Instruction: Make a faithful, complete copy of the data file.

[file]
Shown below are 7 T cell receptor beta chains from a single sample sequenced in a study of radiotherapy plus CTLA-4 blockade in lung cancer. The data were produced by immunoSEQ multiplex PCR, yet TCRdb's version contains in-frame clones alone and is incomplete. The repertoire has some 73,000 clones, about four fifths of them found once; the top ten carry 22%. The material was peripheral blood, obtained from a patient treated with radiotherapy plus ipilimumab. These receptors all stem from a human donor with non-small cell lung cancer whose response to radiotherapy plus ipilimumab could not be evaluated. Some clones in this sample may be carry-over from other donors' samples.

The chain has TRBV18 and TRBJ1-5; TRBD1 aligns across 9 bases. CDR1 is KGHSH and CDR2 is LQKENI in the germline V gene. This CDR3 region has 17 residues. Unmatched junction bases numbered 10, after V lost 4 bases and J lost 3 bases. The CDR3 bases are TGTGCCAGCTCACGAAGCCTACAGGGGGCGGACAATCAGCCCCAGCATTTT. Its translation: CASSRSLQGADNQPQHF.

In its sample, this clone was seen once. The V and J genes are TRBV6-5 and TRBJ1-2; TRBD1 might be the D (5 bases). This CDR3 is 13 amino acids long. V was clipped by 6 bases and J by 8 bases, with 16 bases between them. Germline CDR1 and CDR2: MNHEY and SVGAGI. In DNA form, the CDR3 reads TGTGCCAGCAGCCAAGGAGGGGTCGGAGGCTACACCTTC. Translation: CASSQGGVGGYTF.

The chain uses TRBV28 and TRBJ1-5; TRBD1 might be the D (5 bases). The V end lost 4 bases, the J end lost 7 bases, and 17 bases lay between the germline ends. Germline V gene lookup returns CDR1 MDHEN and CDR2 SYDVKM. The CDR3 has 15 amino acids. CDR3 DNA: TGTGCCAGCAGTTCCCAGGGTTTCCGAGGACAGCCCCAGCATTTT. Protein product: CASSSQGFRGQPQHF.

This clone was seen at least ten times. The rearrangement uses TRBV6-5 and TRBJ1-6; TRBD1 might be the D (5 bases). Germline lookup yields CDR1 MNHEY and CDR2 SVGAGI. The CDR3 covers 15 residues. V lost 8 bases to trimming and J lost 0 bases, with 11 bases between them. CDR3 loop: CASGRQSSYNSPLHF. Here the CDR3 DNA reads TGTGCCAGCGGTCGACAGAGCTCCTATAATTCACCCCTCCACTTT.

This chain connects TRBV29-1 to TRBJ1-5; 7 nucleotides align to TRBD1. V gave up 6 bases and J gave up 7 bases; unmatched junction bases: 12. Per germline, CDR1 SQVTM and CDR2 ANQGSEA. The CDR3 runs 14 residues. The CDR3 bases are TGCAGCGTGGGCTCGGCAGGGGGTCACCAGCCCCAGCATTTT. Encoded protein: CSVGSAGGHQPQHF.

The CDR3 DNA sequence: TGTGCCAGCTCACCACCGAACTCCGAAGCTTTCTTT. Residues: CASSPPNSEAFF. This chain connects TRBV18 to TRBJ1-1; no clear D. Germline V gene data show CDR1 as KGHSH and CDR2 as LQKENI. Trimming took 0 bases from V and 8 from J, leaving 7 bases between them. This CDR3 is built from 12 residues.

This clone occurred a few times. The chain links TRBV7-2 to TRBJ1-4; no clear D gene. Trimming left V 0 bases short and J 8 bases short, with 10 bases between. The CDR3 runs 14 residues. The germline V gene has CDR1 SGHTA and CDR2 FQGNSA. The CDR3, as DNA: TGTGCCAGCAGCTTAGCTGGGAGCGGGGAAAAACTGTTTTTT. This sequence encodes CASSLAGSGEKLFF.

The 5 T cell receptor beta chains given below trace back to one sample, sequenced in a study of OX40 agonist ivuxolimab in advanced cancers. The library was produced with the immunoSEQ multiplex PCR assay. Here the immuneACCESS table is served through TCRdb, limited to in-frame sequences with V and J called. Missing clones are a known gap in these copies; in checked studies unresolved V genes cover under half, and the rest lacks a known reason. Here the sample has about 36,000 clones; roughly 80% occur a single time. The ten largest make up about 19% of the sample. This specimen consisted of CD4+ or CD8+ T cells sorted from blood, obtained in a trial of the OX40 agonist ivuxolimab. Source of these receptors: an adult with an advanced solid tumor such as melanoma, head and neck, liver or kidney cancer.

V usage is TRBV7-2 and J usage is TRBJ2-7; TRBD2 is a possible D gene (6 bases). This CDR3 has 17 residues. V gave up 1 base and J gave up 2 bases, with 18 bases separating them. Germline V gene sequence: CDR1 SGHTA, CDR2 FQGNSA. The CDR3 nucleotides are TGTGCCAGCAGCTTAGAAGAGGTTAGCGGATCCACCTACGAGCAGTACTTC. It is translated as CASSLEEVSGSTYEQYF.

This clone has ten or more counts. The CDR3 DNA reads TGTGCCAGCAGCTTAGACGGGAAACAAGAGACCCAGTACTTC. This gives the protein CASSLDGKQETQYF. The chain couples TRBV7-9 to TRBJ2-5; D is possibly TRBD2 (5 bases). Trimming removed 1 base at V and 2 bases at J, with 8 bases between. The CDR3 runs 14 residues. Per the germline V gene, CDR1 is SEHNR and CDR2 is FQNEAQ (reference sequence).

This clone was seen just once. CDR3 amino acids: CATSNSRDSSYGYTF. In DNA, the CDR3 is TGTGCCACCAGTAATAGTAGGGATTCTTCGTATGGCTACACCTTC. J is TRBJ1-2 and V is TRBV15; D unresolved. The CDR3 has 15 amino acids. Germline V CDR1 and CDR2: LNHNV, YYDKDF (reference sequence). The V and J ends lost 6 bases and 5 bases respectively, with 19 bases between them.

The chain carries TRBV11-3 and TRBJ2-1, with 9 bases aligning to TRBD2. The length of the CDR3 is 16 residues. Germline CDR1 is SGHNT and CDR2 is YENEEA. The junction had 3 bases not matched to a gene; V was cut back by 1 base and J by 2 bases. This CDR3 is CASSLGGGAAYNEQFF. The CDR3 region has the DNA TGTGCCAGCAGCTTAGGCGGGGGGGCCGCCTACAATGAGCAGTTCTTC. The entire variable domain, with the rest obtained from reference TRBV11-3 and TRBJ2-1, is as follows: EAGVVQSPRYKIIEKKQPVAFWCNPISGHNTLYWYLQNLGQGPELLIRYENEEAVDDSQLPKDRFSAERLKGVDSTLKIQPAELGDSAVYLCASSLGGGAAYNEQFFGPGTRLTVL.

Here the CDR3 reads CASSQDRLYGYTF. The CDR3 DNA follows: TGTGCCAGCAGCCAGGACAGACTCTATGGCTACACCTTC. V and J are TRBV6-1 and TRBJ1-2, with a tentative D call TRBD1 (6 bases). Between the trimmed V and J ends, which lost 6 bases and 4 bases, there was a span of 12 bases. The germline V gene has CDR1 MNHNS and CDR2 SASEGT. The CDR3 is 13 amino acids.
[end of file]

Shown below are 7 T cell receptor beta chains from a single sample sequenced in a study of radiotherapy plus CTLA-4 blockade in lung cancer. The data were produced by immunoSEQ multiplex PCR, yet TCRdb's version contains in-frame clones alone and is incomplete. The repertoire has some 73,000 clones, about four fifths of them found once; the top ten carry 22%. The material was peripheral blood, obtained from a patient treated with radiotherapy plus ipilimumab. These receptors all stem from a human donor with non-small cell lung cancer whose response to radiotherapy plus ipilimumab could not be evaluated. Some clones in this sample may be carry-over from other donors' samples.

The chain has TRBV18 and TRBJ1-5; TRBD1 aligns across 9 bases. CDR1 is KGHSH and CDR2 is LQKENI in the germline V gene. This CDR3 region has 17 residues. Unmatched junction bases numbered 10, after V lost 4 bases and J lost 3 bases. The CDR3 bases are TGTGCCAGCTCACGAAGCCTACAGGGGGCGGACAATCAGCCCCAGCATTTT. Its translation: CASSRSLQGADNQPQHF.

In its sample, this clone was seen once. The V and J genes are TRBV6-5 and TRBJ1-2; TRBD1 might be the D (5 bases). This CDR3 is 13 amino acids long. V was clipped by 6 bases and J by 8 bases, with 16 bases between them. Germline CDR1 and CDR2: MNHEY and SVGAGI. In DNA form, the CDR3 reads TGTGCCAGCAGCCAAGGAGGGGTCGGAGGCTACACCTTC. Translation: CASSQGGVGGYTF.

The chain uses TRBV28 and TRBJ1-5; TRBD1 might be the D (5 bases). The V end lost 4 bases, the J end lost 7 bases, and 17 bases lay between the germline ends. Germline V gene lookup returns CDR1 MDHEN and CDR2 SYDVKM. The CDR3 has 15 amino acids. CDR3 DNA: TGTGCCAGCAGTTCCCAGGGTTTCCGAGGACAGCCCCAGCATTTT. Protein product: CASSSQGFRGQPQHF.

This clone was seen at least ten times. The rearrangement uses TRBV6-5 and TRBJ1-6; TRBD1 might be the D (5 bases). Germline lookup yields CDR1 MNHEY and CDR2 SVGAGI. The CDR3 covers 15 residues. V lost 8 bases to trimming and J lost 0 bases, with 11 bases between them. CDR3 loop: CASGRQSSYNSPLHF. Here the CDR3 DNA reads TGTGCCAGCGGTCGACAGAGCTCCTATAATTCACCCCTCCACTTT.

This chain connects TRBV29-1 to TRBJ1-5; 7 nucleotides align to TRBD1. V gave up 6 bases and J gave up 7 bases; unmatched junction bases: 12. Per germline, CDR1 SQVTM and CDR2 ANQGSEA. The CDR3 runs 14 residues. The CDR3 bases are TGCAGCGTGGGCTCGGCAGGGGGTCACCAGCCCCAGCATTTT. Encoded protein: CSVGSAGGHQPQHF.

The CDR3 DNA sequence: TGTGCCAGCTCACCACCGAACTCCGAAGCTTTCTTT. Residues: CASSPPNSEAFF. This chain connects TRBV18 to TRBJ1-1; no clear D. Germline V gene data show CDR1 as KGHSH and CDR2 as LQKENI. Trimming took 0 bases from V and 8 from J, leaving 7 bases between them. This CDR3 is built from 12 residues.

This clone occurred a few times. The chain links TRBV7-2 to TRBJ1-4; no clear D gene. Trimming left V 0 bases short and J 8 bases short, with 10 bases between. The CDR3 runs 14 residues. The germline V gene has CDR1 SGHTA and CDR2 FQGNSA. The CDR3, as DNA: TGTGCCAGCAGCTTAGCTGGGAGCGGGGAAAAACTGTTTTTT. This sequence encodes CASSLAGSGEKLFF.

The 5 T cell receptor beta chains given below trace back to one sample, sequenced in a study of OX40 agonist ivuxolimab in advanced cancers. The library was produced with the immunoSEQ multiplex PCR assay. Here the immuneACCESS table is served through TCRdb, limited to in-frame sequences with V and J called. Missing clones are a known gap in these copies; in checked studies unresolved V genes cover under half, and the rest lacks a known reason. Here the sample has about 36,000 clones; roughly 80% occur a single time. The ten largest make up about 19% of the sample. This specimen consisted of CD4+ or CD8+ T cells sorted from blood, obtained in a trial of the OX40 agonist ivuxolimab. Source of these receptors: an adult with an advanced solid tumor such as melanoma, head and neck, liver or kidney cancer.

V usage is TRBV7-2 and J usage is TRBJ2-7; TRBD2 is a possible D gene (6 bases). This CDR3 has 17 residues. V gave up 1 base and J gave up 2 bases, with 18 bases separating them. Germline V gene sequence: CDR1 SGHTA, CDR2 FQGNSA. The CDR3 nucleotides are TGTGCCAGCAGCTTAGAAGAGGTTAGCGGATCCACCTACGAGCAGTACTTC. It is translated as CASSLEEVSGSTYEQYF.

This clone has ten or more counts. The CDR3 DNA reads TGTGCCAGCAGCTTAGACGGGAAACAAGAGACCCAGTACTTC. This gives the protein CASSLDGKQETQYF. The chain couples TRBV7-9 to TRBJ2-5; D is possibly TRBD2 (5 bases). Trimming removed 1 base at V and 2 bases at J, with 8 bases between. The CDR3 runs 14 residues. Per the germline V gene, CDR1 is SEHNR and CDR2 is FQNEAQ (reference sequence).

This clone was seen just once. CDR3 amino acids: CATSNSRDSSYGYTF. In DNA, the CDR3 is TGTGCCACCAGTAATAGTAGGGATTCTTCGTATGGCTACACCTTC. J is TRBJ1-2 and V is TRBV15; D unresolved. The CDR3 has 15 amino acids. Germline V CDR1 and CDR2: LNHNV, YYDKDF (reference sequence). The V and J ends lost 6 bases and 5 bases respectively, with 19 bases between them.

The chain carries TRBV11-3 and TRBJ2-1, with 9 bases aligning to TRBD2. The length of the CDR3 is 16 residues. Germline CDR1 is SGHNT and CDR2 is YENEEA. The junction had 3 bases not matched to a gene; V was cut back by 1 base and J by 2 bases. This CDR3 is CASSLGGGAAYNEQFF. The CDR3 region has the DNA TGTGCCAGCAGCTTAGGCGGGGGGGCCGCCTACAATGAGCAGTTCTTC. The entire variable domain, with the rest obtained from reference TRBV11-3 and TRBJ2-1, is as follows: EAGVVQSPRYKIIEKKQPVAFWCNPISGHNTLYWYLQNLGQGPELLIRYENEEAVDDSQLPKDRFSAERLKGVDSTLKIQPAELGDSAVYLCASSLGGGAAYNEQFFGPGTRLTVL.

Here the CDR3 reads CASSQDRLYGYTF. The CDR3 DNA follows: TGTGCCAGCAGCCAGGACAGACTCTATGGCTACACCTTC. V and J are TRBV6-1 and TRBJ1-2, with a tentative D call TRBD1 (6 bases). Between the trimmed V and J ends, which lost 6 bases and 4 bases, there was a span of 12 bases. The germline V gene has CDR1 MNHNS and CDR2 SASEGT. The CDR3 is 13 amino acids.